As Connecticut reported it’s first known COVID-19 cases over the weekend, it is becoming apparent that the time for preparation for a pandemic is starting to end, and the time for action items is beginning.

To that end, it seems that nearly every lawfirm is starting to compile answers to some frequently asked questions.

For

As Connecticut employers of a certain size know, Connecticut implemented Paid Sick Leave recently which affords employees up to five days off a year.   Now, federal contractors (including those in Connecticut) have another layer to deal with. As my colleague Ashley Marshall explains below, paid sick leave will now be a requirement later this

USDOL Headquarters in DC
USDOL Headquarters in DC

Over the years in the employment law “blawgosphere” (isn’t there a better term by now?), I’ve had the pleasure of meeting with and conferring with several other attorneys who blog. One of those is Jeff Nowak, whose FMLA Insights blog has become a go-to place on all

Somewhat quietly (at least to me), the Connecticut Department of Labor has issued updated guidance regarding compliance with the state’s Paid Sick Leave law.

But employers who have been following the developments in this area — namely the changes to the law by the legislature — won’t be surprised much by the minor changes that

Following up on her post last week recapping part of the Connecticut Bar Association’s Annual Meeting on labor laws, Guest Poster Rita Trivedi is back with highlights from administrative law and employment law portions of the presentation.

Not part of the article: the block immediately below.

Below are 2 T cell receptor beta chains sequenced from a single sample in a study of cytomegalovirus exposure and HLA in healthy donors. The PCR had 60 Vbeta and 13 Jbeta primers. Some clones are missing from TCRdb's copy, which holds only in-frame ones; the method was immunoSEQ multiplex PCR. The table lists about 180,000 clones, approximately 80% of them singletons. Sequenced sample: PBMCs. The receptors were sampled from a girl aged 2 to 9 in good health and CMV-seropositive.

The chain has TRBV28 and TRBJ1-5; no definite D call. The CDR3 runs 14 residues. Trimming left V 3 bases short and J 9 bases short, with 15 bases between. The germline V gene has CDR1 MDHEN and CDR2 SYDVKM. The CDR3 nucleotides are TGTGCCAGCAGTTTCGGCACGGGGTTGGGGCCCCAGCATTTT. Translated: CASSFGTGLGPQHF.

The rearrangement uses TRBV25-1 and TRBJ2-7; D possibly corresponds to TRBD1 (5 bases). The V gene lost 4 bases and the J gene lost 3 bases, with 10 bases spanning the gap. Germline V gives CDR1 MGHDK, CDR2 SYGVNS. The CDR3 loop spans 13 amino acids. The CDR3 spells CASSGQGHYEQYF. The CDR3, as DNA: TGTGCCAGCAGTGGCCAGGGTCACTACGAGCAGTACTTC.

Again, my sincere thanks to her for this insightful post. I hope you all find it as interesting as I do.

In my last guest post, I highlighted some of the labor law developments discussed at the Connecticut Bar Association’s Annual Meeting on June 11. But administrative and employment law was certainly not neglected: attendees heard from representatives at the state Department of Labor and the Commission on Human Rights and Opportunities, giving practitioners a peek into issues to watch in the coming months. Highlights below….

The state FMLA should be an active topic in the coming year:

  • Watch for a ruling soon from the Connecticut Supreme Court in Velez v. Mayfield, Commissioner of Labor. Velez should answer the question of how to count employees under the Connecticut state FMLA: must the 75+ employees needed to determine if an employer is covered be solely in Connecticut, or in Connecticut and out of state? The state DOL has long held that the 75 must be only within Connecticut; the complaint alleges that both in- and out-of-state employees should be counted so as to prevent large employers from escaping coverage. Will this change? The results will affect case assessments for employee and employer-side attorneys alike.

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